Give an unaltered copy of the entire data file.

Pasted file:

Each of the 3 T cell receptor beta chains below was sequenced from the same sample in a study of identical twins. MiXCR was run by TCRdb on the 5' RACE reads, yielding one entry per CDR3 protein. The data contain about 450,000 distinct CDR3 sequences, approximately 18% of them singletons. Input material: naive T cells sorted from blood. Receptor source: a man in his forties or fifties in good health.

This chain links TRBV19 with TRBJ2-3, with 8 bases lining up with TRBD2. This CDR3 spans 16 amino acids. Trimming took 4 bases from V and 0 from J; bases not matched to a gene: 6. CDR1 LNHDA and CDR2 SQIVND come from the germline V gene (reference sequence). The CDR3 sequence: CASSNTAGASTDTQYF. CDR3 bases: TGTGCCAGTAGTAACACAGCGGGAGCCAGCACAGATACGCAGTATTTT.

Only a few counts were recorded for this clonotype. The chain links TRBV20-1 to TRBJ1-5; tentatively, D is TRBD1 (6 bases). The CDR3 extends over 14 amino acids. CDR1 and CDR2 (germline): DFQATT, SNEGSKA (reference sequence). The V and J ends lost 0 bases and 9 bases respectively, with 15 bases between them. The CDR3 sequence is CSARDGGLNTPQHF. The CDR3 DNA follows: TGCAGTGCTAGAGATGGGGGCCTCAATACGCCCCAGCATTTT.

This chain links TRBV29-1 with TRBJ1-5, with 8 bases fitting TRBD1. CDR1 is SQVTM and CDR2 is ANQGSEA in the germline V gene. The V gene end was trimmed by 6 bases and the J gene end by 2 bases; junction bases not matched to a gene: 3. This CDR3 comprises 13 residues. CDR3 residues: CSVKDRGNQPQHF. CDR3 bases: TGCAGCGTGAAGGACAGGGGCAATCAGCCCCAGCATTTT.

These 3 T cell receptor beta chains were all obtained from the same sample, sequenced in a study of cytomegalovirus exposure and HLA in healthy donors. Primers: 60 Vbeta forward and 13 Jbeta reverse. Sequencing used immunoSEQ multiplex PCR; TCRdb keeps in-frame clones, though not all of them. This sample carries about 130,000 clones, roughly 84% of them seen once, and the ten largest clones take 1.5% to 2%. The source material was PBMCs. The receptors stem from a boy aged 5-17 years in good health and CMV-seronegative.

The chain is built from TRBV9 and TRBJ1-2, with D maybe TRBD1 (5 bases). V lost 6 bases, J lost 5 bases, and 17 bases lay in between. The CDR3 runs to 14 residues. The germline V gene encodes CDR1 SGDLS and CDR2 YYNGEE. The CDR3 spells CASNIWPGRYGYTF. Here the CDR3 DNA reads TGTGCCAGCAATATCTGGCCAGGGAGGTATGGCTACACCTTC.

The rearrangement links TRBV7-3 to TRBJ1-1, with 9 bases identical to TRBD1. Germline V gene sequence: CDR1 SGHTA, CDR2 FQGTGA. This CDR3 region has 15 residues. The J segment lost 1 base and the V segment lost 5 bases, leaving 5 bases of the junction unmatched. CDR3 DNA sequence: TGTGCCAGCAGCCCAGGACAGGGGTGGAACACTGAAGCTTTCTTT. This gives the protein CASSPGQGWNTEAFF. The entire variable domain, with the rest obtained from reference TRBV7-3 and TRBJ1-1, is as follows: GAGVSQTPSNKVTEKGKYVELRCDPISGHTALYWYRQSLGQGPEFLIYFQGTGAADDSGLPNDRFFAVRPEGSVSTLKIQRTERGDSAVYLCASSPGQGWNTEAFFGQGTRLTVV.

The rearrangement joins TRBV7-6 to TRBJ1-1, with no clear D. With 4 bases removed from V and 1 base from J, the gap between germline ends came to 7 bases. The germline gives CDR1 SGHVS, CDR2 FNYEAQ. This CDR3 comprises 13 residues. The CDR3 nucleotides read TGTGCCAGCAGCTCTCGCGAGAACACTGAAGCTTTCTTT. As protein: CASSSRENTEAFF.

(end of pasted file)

Each of the 3 T cell receptor beta chains below was sequenced from the same sample in a study of identical twins. MiXCR was run by TCRdb on the 5' RACE reads, yielding one entry per CDR3 protein. The data contain about 450,000 distinct CDR3 sequences, approximately 18% of them singletons. Input material: naive T cells sorted from blood. Receptor source: a man in his forties or fifties in good health.

This chain links TRBV19 with TRBJ2-3, with 8 bases lining up with TRBD2. This CDR3 spans 16 amino acids. Trimming took 4 bases from V and 0 from J; bases not matched to a gene: 6. CDR1 LNHDA and CDR2 SQIVND come from the germline V gene (reference sequence). The CDR3 sequence: CASSNTAGASTDTQYF. CDR3 bases: TGTGCCAGTAGTAACACAGCGGGAGCCAGCACAGATACGCAGTATTTT.

Only a few counts were recorded for this clonotype. The chain links TRBV20-1 to TRBJ1-5; tentatively, D is TRBD1 (6 bases). The CDR3 extends over 14 amino acids. CDR1 and CDR2 (germline): DFQATT, SNEGSKA (reference sequence). The V and J ends lost 0 bases and 9 bases respectively, with 15 bases between them. The CDR3 sequence is CSARDGGLNTPQHF. The CDR3 DNA follows: TGCAGTGCTAGAGATGGGGGCCTCAATACGCCCCAGCATTTT.

This chain links TRBV29-1 with TRBJ1-5, with 8 bases fitting TRBD1. CDR1 is SQVTM and CDR2 is ANQGSEA in the germline V gene. The V gene end was trimmed by 6 bases and the J gene end by 2 bases; junction bases not matched to a gene: 3. This CDR3 comprises 13 residues. CDR3 residues: CSVKDRGNQPQHF. CDR3 bases: TGCAGCGTGAAGGACAGGGGCAATCAGCCCCAGCATTTT.

These 3 T cell receptor beta chains were all obtained from the same sample, sequenced in a study of cytomegalovirus exposure and HLA in healthy donors. Primers: 60 Vbeta forward and 13 Jbeta reverse. Sequencing used immunoSEQ multiplex PCR; TCRdb keeps in-frame clones, though not all of them. This sample carries about 130,000 clones, roughly 84% of them seen once, and the ten largest clones take 1.5% to 2%. The source material was PBMCs. The receptors stem from a boy aged 5-17 years in good health and CMV-seronegative.

The chain is built from TRBV9 and TRBJ1-2, with D maybe TRBD1 (5 bases). V lost 6 bases, J lost 5 bases, and 17 bases lay in between. The CDR3 runs to 14 residues. The germline V gene encodes CDR1 SGDLS and CDR2 YYNGEE. The CDR3 spells CASNIWPGRYGYTF. Here the CDR3 DNA reads TGTGCCAGCAATATCTGGCCAGGGAGGTATGGCTACACCTTC.

The rearrangement links TRBV7-3 to TRBJ1-1, with 9 bases identical to TRBD1. Germline V gene sequence: CDR1 SGHTA, CDR2 FQGTGA. This CDR3 region has 15 residues. The J segment lost 1 base and the V segment lost 5 bases, leaving 5 bases of the junction unmatched. CDR3 DNA sequence: TGTGCCAGCAGCCCAGGACAGGGGTGGAACACTGAAGCTTTCTTT. This gives the protein CASSPGQGWNTEAFF. The entire variable domain, with the rest obtained from reference TRBV7-3 and TRBJ1-1, is as follows: GAGVSQTPSNKVTEKGKYVELRCDPISGHTALYWYRQSLGQGPEFLIYFQGTGAADDSGLPNDRFFAVRPEGSVSTLKIQRTERGDSAVYLCASSPGQGWNTEAFFGQGTRLTVV.

The rearrangement joins TRBV7-6 to TRBJ1-1, with no clear D. With 4 bases removed from V and 1 base from J, the gap between germline ends came to 7 bases. The germline gives CDR1 SGHVS, CDR2 FNYEAQ. This CDR3 comprises 13 residues. The CDR3 nucleotides read TGTGCCAGCAGCTCTCGCGAGAACACTGAAGCTTTCTTT. As protein: CASSSRENTEAFF.